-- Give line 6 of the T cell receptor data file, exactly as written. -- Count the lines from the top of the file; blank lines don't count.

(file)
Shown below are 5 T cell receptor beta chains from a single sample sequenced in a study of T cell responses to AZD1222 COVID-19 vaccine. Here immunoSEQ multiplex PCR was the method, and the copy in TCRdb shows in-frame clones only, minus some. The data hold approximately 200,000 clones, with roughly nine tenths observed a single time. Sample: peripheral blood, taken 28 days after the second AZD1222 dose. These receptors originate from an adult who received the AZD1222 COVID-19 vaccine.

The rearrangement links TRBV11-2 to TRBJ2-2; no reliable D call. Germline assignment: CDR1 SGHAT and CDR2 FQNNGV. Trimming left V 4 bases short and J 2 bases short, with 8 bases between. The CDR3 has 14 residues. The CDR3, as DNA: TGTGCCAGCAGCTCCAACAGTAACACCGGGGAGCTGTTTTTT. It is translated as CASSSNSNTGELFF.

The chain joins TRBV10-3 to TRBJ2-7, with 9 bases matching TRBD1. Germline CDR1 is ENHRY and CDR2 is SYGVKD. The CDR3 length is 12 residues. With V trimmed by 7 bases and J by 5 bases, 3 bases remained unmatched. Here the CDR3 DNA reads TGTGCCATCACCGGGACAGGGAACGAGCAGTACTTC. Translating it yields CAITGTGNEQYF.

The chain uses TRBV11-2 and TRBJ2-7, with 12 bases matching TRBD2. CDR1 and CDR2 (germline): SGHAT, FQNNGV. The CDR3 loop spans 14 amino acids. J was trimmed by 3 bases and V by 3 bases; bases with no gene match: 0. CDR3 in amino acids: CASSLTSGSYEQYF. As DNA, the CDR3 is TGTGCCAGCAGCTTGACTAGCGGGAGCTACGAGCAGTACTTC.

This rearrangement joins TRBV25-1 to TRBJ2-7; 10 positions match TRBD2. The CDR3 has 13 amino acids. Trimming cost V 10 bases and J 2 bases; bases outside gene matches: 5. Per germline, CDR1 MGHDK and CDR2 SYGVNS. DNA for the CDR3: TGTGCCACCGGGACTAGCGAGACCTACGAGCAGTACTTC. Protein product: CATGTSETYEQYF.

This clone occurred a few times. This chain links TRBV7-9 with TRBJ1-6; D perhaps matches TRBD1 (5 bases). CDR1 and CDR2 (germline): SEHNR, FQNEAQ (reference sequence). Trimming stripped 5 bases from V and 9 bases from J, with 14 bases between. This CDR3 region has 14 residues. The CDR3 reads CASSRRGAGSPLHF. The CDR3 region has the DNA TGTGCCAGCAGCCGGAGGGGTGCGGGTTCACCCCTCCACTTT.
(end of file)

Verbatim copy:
This clone occurred a few times. This chain links TRBV7-9 with TRBJ1-6; D perhaps matches TRBD1 (5 bases). CDR1 and CDR2 (germline): SEHNR, FQNEAQ (reference sequence). Trimming stripped 5 bases from V and 9 bases from J, with 14 bases between. This CDR3 region has 14 residues. The CDR3 reads CASSRRGAGSPLHF. The CDR3 region has the DNA TGTGCCAGCAGCCGGAGGGGTGCGGGTTCACCCCTCCACTTT.